- with respect to restrictions, the MRP indicated that the claimant claimed that he was not able to walk more than a very short distance without sitting down. He claimed not to be able to sit for more than 20 minutes without getting up and moving around. The MRP stated that it appeared that the claimant could lift no more than two pounds. The restrictions were on a preventative basis or until the claimant received effective treatment for his chronic pain behavior syndrome.
- the claimant did not have a relevant pre-existing condition.
On March 7, 1994, an Appeal Panel arrived at the unanimous conclusion that “on a balance of probabilities, the claimant was disabled from work and entitled to benefits beyond July 29, 1991 as a result of an accident at work which left him with chronic pain behavior syndrome.”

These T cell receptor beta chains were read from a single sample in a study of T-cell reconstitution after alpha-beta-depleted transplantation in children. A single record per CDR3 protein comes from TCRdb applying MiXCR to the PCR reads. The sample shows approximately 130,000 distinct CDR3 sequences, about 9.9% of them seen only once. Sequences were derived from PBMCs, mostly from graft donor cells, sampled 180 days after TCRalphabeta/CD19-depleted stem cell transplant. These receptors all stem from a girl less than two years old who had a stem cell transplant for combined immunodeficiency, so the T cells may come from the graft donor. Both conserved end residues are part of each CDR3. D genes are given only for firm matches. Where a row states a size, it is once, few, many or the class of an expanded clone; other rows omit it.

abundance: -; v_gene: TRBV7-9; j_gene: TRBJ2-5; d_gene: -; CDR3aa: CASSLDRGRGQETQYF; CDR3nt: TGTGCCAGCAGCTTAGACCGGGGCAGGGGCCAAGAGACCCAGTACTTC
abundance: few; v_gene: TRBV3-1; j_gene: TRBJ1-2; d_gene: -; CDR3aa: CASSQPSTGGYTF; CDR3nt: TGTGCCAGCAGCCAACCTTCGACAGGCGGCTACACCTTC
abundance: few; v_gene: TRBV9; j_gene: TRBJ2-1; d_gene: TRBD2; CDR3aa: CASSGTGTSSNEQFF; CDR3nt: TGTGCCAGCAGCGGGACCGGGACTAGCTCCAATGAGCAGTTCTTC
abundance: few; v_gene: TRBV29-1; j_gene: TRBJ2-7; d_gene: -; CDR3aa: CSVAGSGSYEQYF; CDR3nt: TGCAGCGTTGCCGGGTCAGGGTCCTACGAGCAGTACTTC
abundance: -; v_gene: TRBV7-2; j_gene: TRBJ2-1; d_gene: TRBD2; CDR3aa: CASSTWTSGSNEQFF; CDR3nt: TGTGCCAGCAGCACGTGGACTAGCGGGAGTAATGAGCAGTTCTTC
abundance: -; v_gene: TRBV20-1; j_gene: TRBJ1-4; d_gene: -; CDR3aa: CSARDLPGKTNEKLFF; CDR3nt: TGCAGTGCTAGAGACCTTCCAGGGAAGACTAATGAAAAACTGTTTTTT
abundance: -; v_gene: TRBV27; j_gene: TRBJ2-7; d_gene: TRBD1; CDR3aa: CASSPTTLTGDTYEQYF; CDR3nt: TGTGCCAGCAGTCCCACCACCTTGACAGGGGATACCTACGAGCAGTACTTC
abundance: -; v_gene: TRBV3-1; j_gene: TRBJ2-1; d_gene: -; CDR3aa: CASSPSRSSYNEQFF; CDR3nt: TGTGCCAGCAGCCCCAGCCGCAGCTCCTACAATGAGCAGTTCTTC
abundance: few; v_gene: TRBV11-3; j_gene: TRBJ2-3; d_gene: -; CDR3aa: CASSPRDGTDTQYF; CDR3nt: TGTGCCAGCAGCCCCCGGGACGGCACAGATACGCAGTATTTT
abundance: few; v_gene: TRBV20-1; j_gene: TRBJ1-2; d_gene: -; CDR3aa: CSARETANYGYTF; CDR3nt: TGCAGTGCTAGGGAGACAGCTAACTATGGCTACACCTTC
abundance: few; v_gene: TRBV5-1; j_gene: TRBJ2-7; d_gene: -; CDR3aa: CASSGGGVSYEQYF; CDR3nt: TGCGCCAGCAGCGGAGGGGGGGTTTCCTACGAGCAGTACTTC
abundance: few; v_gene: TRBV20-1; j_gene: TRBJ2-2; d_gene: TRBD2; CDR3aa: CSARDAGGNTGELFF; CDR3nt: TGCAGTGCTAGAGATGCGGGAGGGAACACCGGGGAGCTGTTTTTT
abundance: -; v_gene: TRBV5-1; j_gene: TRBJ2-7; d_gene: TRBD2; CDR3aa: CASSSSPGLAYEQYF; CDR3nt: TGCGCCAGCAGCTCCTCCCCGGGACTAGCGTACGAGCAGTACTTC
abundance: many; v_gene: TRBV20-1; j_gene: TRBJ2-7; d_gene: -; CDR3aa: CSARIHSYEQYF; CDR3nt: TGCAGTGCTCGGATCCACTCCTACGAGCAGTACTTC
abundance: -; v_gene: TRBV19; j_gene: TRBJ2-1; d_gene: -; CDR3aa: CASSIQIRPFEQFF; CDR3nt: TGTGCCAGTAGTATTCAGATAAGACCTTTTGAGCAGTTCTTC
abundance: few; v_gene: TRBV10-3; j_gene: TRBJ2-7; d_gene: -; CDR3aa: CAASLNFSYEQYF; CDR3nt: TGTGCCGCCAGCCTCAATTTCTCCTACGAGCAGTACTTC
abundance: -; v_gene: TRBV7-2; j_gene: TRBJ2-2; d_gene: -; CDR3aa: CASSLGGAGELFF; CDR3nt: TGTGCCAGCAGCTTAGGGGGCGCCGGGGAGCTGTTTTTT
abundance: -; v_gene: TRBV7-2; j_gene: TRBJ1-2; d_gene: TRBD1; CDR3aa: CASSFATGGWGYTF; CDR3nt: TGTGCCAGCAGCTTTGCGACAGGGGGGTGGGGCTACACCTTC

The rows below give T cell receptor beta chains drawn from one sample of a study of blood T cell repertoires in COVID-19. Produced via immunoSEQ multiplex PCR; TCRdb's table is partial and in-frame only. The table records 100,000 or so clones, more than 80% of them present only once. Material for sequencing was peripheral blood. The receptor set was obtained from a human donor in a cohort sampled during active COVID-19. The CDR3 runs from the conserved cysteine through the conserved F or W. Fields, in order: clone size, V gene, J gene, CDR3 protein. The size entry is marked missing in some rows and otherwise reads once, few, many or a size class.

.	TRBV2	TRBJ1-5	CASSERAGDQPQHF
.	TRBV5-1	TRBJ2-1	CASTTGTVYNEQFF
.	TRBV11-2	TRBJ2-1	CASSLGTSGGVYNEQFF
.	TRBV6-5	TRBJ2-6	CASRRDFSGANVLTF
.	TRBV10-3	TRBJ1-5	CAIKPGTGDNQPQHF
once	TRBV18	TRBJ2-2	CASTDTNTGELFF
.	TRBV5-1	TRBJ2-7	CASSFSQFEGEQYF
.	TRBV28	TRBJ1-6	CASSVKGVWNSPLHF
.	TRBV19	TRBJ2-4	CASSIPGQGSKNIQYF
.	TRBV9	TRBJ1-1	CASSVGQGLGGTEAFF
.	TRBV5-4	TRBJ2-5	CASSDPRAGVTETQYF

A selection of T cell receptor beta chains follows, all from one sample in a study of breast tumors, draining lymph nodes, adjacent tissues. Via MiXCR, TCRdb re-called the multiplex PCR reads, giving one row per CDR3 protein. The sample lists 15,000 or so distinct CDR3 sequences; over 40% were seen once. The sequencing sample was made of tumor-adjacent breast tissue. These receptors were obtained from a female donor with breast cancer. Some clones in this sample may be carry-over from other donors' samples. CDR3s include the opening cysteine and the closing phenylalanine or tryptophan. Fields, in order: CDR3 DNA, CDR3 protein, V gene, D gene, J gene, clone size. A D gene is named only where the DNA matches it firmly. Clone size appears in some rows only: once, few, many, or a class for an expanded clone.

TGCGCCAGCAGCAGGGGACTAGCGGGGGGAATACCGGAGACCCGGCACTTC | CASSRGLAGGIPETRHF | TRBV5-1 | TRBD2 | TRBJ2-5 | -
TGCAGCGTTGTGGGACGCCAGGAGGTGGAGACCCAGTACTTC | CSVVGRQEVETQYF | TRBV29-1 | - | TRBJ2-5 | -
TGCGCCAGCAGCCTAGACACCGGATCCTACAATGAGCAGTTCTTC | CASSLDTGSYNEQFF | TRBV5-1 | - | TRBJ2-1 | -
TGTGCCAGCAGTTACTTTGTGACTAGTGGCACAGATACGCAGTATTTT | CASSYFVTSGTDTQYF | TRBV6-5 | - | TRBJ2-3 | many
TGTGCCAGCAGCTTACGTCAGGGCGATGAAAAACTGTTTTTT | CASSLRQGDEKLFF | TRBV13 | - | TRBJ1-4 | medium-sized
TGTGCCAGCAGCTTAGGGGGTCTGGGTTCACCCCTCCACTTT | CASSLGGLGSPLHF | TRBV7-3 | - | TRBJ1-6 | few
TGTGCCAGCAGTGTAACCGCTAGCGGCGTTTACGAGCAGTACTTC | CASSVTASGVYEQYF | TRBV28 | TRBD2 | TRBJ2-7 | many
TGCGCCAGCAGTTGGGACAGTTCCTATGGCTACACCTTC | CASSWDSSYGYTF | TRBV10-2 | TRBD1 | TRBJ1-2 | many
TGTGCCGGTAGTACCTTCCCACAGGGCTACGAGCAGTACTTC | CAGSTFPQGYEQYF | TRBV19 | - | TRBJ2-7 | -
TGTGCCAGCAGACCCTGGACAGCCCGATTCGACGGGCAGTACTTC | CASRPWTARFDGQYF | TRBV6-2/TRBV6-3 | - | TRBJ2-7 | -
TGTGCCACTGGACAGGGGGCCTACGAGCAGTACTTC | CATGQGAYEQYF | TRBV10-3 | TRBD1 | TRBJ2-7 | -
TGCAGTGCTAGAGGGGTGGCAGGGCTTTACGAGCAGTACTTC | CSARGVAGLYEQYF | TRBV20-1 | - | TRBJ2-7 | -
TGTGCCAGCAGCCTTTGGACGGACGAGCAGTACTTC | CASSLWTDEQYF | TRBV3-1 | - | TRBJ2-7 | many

Subsequent to the Panel’s decision, a medical advisor at the WCB’s Pain Unit assessed the claimant on August 22, 1994. The assessment indicated that the claimant was willing to participate in a residential multidisciplinary chronic pain management program and that retraining was not a reasonable option due to his education and skills level.
On September 23, 1994, a clinical psychologist reported that it was doubtful that the claimant would ever be able to return to work given his history and current status.
Between December 2, 1994 and January 6, 1995, the WCB conducted surveillance on the claimant’s activities. After reviewing the videotape evidence on January 12, 1995, the WCB’s pain unit medical consultant indicated that it was clear that the claimant did not have chronic pain behavior syndrome interfering with his ability to work based on his activities. The file was considered closed to the chronic pain unit.
On March 7, 1995, the claimant provided a statement to the WCB’s special investigation’s advisor. Briefly, the claimant indicated that he had been working 20 hrs. a week at $6.00 an hour since October of 1994 and that he had engaged in recreational skating and refereeing for a few years.